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    Please use this identifier to cite or link to this item: http://nccur.lib.nccu.edu.tw/handle/140.119/119507

    Title: New Voters' Political Attitudes and the Future of Taiwan's Democracy
    Authors: 蕭怡靖
    Hsiao, Yi-Ching
    Contributors: 選研中心
    Keywords:  new voter ; political generation ; political cleavage ; political attitude
    新選民 ; 政治世代 ; 社會分歧 ; 政治態度 
    Date: 2007-09
    Issue Date: 2018-08-23 15:38:12 (UTC+8)
    Abstract: This essay analyzes the relationships between social cleavages and democratic attitudes, using longitudinal survey data. The concept of political generations is also used to distinguish people who acquired voting rights before 1992, the ”pre-92 generation,” and those who acquired voting rights after 1992, the ”post-92 generation.” This essay investigates the different political attitudes between the two generations and their impacts on Taiwan's democracy. The results signal a notable trend that after 2005, the new generation is not as supportive of the DPP as before on issues such as unification vs. independence, ethnic identity, and party identification. The DPP's engineering of Taiwan consciousness and Taiwan independence has not produced the anticipated effects on the new generation. Instead, the new generation has tended to adopt a moderate position in favor of maintaining the status quo across the Taiwan Strait and a dual identity for themselves. This trend is conducive to mitigating social polarization and to the continuity of the political system. This essay also indicates that people's democratic beliefs and values did not decrease after 2004, though a series of political disturbances since the presidential election have led to people's dramatic dissatisfaction with the performance of democracy. It further finds an increase of people's democratic beliefs and values after 2004, and in particular, the democratic value of the ”post-92 generation” are significantly higher than that of the ”pre-92 generation.” Adding the moderate position on unification vs. independence and self identity, this essay concludes with an optimistic perspective of Taiwan's democracy based on the political attitudes of the new generation.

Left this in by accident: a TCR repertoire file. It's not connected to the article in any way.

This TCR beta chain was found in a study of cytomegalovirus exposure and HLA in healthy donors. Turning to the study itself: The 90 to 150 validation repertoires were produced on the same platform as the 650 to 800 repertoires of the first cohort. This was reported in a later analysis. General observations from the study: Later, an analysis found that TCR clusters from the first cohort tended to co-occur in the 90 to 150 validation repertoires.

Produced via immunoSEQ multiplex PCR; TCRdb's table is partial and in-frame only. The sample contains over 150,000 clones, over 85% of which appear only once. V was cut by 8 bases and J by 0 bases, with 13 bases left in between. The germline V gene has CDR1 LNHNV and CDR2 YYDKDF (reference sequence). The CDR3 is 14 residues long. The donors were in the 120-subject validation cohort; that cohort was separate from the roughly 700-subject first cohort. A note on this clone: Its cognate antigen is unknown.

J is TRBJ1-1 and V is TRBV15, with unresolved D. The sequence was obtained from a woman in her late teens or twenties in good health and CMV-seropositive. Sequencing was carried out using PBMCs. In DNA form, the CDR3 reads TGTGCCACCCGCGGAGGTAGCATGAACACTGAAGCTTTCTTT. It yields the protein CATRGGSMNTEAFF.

Relation: 台灣民主季刊, Vol.4, No.3, pp.109-152
    Data Type: article
    DOI 連結: https://doi.org/10.6448/TDQ.200709.0109
    DOI: 10.6448/TDQ.200709.0109
    Appears in Collections:[選舉研究中心] 期刊論文

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